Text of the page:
The Rise and Fall of Netbooks: A Brief History

In the realm of portable computing, lightweight laptops have always been coveted for their convenience and portability. Today, we see a plethora of higher-end models weighing 3 lbs or less, catering to users who prioritize mobility. However, not too long ago, there was a fleeting trend in the world of laptops that promised ultra-portability but ultimately failed to sustain its momentum. These devices were commonly known as netbooks.

The Emergence of Netbooks

Netbooks emerged around 2007, during a time when the concept of computers primarily serving as internet machines was gaining traction. With tasks increasingly being performed through web browsers and cloud-based applications, there arose a need for simpler, more affordable PCs primarily designed for internet connectivity and basic functionalities like word processing.

One of the pioneering netbooks was the Asus Eee PC 700, featuring a compact form factor, a 7-inch screen, and a solid-state drive, which was uncommon for laptops at the time. Running a Linux distribution tailored for ease of use and low resource requirements, the Eee PC 700 found success among users who valued affordability over advanced features.

The Rise of the Netbook Trend

The success of the Asus Eee PC 700 sparked a trend, with other computer manufacturers swiftly jumping on the netbook bandwagon. Asus, in particular, released a plethora of Eee PC models, some featuring Windows instead of Linux. Intel’s launch of the Atom Processor line in 2008 further fueled the netbook craze, offering low-voltage processors suitable for these ultra-portable devices.

The Downfall of Netbooks

Despite their initial popularity, netbooks eventually fell out of favor for several reasons. While the availability of Windows on netbooks attracted users who may have been hesitant to try Linux, it also contributed to their downfall. Microsoft provided stripped-down versions of Windows for netbooks, but imposed restrictions on specifications to prevent them from cannibalizing sales of more powerful Windows devices.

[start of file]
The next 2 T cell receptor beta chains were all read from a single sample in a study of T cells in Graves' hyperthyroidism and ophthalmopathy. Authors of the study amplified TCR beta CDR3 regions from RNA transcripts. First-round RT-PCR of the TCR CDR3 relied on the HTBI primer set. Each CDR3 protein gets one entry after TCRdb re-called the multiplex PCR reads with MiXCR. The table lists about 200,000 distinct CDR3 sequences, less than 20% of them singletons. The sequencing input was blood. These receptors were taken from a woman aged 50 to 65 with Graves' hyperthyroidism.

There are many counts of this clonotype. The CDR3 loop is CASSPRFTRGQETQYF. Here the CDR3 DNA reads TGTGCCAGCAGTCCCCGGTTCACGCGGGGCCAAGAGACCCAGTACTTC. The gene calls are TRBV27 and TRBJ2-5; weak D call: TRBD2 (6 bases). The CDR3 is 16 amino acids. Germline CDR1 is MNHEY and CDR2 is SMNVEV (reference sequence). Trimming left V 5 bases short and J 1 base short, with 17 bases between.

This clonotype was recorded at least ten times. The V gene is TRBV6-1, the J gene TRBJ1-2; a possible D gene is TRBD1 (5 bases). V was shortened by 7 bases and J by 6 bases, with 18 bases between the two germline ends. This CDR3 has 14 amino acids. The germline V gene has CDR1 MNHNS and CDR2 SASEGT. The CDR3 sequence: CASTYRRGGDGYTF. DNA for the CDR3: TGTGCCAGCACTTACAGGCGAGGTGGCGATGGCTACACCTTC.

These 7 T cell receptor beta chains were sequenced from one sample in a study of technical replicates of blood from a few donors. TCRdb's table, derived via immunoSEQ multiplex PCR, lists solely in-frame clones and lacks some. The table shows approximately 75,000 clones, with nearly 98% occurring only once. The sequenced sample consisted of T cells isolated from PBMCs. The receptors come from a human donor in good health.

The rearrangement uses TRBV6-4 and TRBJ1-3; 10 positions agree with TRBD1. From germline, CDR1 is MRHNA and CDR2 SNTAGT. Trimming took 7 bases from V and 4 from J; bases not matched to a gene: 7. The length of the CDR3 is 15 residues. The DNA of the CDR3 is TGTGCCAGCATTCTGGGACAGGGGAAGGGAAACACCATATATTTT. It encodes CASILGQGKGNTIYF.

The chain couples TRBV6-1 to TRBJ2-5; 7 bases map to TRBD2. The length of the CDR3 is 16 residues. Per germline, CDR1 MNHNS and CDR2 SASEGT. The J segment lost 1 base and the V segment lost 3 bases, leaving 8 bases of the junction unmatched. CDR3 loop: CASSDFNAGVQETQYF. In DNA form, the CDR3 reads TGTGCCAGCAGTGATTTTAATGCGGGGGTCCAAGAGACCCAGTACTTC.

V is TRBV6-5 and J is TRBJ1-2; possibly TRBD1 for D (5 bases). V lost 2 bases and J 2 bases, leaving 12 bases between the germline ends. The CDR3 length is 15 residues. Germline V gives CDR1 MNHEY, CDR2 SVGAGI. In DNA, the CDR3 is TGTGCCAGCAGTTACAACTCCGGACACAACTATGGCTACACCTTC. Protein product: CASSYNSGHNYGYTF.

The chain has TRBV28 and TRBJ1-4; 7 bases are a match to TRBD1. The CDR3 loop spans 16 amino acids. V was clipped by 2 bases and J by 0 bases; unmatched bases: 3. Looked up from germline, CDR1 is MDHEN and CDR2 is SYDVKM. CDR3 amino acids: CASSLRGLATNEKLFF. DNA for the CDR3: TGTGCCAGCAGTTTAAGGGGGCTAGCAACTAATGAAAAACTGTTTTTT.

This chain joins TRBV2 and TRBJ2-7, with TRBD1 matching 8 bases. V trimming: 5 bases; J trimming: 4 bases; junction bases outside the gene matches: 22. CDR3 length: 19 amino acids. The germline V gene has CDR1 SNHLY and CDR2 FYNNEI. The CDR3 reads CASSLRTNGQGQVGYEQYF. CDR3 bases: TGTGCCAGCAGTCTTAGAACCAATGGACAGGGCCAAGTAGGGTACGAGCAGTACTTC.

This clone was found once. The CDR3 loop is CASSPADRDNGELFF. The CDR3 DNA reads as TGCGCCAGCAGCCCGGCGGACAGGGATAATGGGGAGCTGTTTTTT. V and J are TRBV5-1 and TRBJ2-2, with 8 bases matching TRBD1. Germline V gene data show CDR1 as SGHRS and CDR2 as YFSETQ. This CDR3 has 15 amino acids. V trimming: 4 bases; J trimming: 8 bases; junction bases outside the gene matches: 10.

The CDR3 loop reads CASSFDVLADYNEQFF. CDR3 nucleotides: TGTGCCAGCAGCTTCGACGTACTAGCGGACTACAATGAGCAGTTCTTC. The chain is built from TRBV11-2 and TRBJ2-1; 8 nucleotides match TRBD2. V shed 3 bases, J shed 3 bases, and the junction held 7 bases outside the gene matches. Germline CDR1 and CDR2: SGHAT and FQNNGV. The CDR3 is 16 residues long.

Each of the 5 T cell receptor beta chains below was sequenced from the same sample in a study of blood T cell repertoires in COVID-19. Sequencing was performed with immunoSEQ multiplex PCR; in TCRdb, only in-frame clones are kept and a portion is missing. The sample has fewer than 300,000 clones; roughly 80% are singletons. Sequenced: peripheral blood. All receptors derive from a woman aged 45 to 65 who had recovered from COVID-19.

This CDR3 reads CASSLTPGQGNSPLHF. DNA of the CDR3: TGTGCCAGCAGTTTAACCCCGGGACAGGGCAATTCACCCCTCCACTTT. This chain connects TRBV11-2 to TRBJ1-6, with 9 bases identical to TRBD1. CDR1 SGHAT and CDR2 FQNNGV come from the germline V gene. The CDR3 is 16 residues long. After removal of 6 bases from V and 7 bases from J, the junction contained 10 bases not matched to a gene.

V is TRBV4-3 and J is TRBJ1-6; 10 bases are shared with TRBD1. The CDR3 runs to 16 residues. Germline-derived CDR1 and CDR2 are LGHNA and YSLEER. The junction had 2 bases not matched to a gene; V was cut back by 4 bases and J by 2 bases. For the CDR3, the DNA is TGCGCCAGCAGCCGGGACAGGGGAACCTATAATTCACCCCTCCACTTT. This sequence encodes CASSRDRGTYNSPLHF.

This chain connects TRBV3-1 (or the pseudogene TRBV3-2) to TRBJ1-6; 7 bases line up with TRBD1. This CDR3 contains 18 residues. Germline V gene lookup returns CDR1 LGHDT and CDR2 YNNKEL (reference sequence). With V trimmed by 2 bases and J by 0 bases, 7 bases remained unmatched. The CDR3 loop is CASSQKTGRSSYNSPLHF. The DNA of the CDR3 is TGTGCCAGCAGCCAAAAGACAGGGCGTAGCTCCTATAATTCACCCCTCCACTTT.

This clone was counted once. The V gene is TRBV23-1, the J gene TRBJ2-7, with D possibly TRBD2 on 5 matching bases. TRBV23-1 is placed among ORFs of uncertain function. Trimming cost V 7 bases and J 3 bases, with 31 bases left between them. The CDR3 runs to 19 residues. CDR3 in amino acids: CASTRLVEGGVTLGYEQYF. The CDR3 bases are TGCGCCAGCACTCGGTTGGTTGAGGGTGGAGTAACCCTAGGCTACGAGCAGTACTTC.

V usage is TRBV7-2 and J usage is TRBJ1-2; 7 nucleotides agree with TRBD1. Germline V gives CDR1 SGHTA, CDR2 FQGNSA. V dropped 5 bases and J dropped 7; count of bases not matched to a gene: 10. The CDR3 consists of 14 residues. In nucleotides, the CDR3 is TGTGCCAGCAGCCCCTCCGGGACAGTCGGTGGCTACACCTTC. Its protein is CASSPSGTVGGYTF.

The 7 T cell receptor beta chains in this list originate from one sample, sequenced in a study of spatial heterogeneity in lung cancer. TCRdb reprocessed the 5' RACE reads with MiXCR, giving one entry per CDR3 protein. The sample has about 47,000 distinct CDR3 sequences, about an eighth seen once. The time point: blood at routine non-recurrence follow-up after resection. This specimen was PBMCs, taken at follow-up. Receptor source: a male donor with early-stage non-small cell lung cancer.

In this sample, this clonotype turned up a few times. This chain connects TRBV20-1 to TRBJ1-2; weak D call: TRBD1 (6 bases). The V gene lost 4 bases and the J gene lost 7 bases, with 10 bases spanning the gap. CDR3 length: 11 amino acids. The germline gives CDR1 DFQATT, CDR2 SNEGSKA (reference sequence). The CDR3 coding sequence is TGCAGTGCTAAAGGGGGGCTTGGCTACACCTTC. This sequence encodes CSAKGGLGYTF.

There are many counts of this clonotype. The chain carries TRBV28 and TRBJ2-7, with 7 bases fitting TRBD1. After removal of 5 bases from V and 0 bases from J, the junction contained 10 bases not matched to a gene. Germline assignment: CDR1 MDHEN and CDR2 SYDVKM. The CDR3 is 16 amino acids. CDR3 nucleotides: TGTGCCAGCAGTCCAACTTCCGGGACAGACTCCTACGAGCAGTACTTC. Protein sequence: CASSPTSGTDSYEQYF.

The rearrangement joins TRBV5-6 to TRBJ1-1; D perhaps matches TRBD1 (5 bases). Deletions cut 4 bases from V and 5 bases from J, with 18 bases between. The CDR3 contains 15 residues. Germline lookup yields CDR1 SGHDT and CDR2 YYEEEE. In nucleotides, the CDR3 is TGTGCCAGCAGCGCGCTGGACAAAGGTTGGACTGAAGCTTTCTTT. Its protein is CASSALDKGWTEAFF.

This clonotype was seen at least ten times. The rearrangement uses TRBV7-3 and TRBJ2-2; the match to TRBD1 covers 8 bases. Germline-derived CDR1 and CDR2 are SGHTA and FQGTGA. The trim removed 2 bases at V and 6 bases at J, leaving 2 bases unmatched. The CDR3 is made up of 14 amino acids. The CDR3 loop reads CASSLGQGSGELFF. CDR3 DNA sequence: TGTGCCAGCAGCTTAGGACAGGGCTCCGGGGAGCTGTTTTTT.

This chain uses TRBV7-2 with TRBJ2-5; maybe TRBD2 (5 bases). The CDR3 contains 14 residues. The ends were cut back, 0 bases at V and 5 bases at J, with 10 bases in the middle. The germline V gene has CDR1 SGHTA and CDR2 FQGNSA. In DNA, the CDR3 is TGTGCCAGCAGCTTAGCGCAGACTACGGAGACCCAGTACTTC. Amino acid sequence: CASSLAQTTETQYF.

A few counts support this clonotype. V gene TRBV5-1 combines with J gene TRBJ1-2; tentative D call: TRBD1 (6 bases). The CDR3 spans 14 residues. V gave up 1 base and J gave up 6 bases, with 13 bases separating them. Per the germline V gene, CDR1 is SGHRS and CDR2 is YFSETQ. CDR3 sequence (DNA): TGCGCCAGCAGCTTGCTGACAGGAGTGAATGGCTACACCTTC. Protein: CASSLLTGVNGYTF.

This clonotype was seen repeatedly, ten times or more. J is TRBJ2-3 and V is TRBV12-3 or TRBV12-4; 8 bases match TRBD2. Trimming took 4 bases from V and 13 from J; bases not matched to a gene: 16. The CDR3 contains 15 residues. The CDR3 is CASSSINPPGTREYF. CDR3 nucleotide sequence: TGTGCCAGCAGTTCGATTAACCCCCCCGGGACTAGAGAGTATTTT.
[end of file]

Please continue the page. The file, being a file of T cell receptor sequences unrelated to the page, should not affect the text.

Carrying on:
Moreover, as competing technologies such as tablets and sleeker laptops emerged, offering better performance and user experience, the limitations of netbooks became apparent. Their underpowered hardware, coupled with cramped keyboards and stripped-down software, made them less appealing compared to alternative devices.

By 2013, manufacturers had essentially ceased netbook production, marking the end of an era in portable computing. The netbook, once hailed as the future of lightweight computing, failed to withstand the evolving landscape of technology.


The rise and fall of netbooks serve as a testament to the rapid evolution of technology and shifting consumer preferences. While they briefly captured the imagination of users seeking affordable and portable computing solutions, netbooks ultimately succumbed to the rise of more capable and versatile devices. As we bid farewell to the era of netbooks, we reflect on their legacy and the lessons learned in the ever-changing landscape of technology.

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